The human body after a certain age (25 - 30 - 35?) doesn't take impact quite so well as it did prior to that age. My desire to jump or tumble or fall is diminishing by the day. Pain seems to hurt more and recovery time is increased. I think this phenomenom is a function of how many blows you took when you were younger/immortal/bullet proof.

What I mean is this: Had I know then what I know now (i.e. how much my knees/ankles/back would hurt today), I probably would have done things differently. But alas, my  athleticism fooled me into thinking that I was destined to play professional sports someday so I played hard and threw my body into every scrum, pile up, oncoming blocker, went across the middle and jumped to my full ability to catch every high pass, blasted through every catcher guarding home plate and took every hard charge to draw the offensive foul that came my way.

Unfortunately, athleticism does not make one aworld class athlete. High jumping for the college track team my freshmen year was the end of the road for me (well, except for church ball, and pick up games here and there).

The Bottom Line is this: The aches in my 46 year old body outweigh the adulations from the former glory days of my youth. Those days are but a memory, but the aches, unfortunately, will likely never go away.

Jeff Watson notes:

Being no stranger to skateboarding, skateboarders, and skateparks, I will note that the helmet issue is a very contentious issue with the skaters. I tried insisting with my son on wearing a helmet, which was a battle I quickly lost. especially for the freestyle casual skating. His excuse was that he never saw me wear a helmet while skating or riding a bicycle, for that matter. Plus, the peer group pressure was just too great for me to overcome. However, almost everyone wears helmets when they are lucky enough to find a pool, bowl, or good concrete drainage ditch to skate in as the danger level is moderately high. Personally, I still skate decently and quite often at the age of 53 and I always wear a helmet, as I learned that from the school of hard knocks.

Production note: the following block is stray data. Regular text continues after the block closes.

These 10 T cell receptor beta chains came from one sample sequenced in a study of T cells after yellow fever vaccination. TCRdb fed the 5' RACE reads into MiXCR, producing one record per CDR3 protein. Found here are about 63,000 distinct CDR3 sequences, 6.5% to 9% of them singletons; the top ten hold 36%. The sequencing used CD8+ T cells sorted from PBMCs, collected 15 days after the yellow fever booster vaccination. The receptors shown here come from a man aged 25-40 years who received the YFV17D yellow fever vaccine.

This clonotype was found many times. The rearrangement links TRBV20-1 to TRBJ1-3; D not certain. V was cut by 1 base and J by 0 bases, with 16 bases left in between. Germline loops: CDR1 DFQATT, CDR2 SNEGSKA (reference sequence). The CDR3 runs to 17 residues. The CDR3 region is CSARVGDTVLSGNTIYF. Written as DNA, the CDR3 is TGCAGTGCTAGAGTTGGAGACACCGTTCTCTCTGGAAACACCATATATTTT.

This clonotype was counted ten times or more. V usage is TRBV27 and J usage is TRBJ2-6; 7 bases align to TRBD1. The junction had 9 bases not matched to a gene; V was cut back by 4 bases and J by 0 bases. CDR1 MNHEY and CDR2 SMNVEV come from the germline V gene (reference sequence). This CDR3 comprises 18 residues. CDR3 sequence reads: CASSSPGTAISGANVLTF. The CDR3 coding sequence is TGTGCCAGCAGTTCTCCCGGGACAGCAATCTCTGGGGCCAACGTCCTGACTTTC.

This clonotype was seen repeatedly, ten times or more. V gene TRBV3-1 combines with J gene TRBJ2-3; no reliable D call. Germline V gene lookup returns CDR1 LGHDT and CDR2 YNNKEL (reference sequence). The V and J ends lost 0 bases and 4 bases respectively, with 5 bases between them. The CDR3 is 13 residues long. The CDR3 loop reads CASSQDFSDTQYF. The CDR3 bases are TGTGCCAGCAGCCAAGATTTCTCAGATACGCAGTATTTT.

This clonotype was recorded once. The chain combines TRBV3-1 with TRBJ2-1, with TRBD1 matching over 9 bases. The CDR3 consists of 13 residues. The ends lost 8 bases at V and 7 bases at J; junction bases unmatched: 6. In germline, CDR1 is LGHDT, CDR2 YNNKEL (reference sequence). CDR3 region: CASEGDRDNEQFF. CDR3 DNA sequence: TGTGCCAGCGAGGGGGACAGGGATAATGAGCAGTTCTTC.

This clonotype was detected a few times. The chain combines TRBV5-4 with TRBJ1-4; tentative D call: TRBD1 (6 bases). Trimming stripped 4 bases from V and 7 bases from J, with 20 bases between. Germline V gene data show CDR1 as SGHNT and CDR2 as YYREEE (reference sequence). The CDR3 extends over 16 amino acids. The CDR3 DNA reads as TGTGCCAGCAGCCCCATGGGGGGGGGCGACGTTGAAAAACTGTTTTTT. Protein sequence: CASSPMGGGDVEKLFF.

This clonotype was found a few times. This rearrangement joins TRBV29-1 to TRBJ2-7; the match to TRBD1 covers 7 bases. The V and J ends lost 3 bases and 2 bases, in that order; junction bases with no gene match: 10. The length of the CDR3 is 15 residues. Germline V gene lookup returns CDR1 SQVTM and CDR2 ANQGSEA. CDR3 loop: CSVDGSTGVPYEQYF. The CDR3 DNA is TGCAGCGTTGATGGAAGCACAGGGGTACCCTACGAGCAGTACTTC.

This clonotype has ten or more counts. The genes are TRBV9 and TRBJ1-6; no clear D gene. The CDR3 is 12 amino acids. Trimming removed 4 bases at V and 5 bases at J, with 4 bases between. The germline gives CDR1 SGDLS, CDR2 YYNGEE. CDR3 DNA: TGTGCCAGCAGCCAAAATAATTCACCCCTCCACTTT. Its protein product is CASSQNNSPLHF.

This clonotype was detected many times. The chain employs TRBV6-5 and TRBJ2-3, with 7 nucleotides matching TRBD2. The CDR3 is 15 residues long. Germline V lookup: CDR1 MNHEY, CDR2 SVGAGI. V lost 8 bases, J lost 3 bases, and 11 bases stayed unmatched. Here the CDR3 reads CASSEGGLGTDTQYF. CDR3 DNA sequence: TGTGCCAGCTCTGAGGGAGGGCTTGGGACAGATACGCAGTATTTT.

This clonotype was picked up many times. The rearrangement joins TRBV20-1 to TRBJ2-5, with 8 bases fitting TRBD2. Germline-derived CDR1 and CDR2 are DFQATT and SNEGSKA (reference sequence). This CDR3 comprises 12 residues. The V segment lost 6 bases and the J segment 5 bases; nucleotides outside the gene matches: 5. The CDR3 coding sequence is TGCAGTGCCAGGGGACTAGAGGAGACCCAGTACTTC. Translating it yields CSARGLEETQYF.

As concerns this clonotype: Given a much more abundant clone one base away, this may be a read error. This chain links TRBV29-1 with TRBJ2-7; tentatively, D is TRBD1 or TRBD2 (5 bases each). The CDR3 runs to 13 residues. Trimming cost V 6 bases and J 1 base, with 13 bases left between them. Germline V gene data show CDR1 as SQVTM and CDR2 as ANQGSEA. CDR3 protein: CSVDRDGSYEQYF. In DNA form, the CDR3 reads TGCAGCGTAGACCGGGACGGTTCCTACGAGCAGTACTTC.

Pitt T. Maner III writes:

Having had bad wrist injuries in my family I would worry a little bit about that too. It's a balancing act though with being too overprotective and letting kids learn the risks themselves. My worst accident was falling out of a tree and breaking my arm. A memorable learning moment was shooting a BB gun at the ground and having it richocet right back between the eyes.

At age 8, started thinking about safety after that. You don't forget stupid mistakes like that. Better to learn with a BB gun then with a .22. You wonder though how my dad's generation survived– sending up home-made hydrogen balloons with Roman Candles, playing around with any number of electrical circuits, Windhurst machines, transformers/electrical coils, making thermite "bombs" to burn holes in the asphalt street outside, making home-made wine from Scuppenong grapes with occasional explosion of bottles, shooting at each other with BB guns, shooting guns in general, slingshot accidents, riding unruly ponies, high pressure German steam engine toys, playing with massive M-80s and other potent fireworks from Texas and on and on. Wild Indians and Mad Scientists at work.


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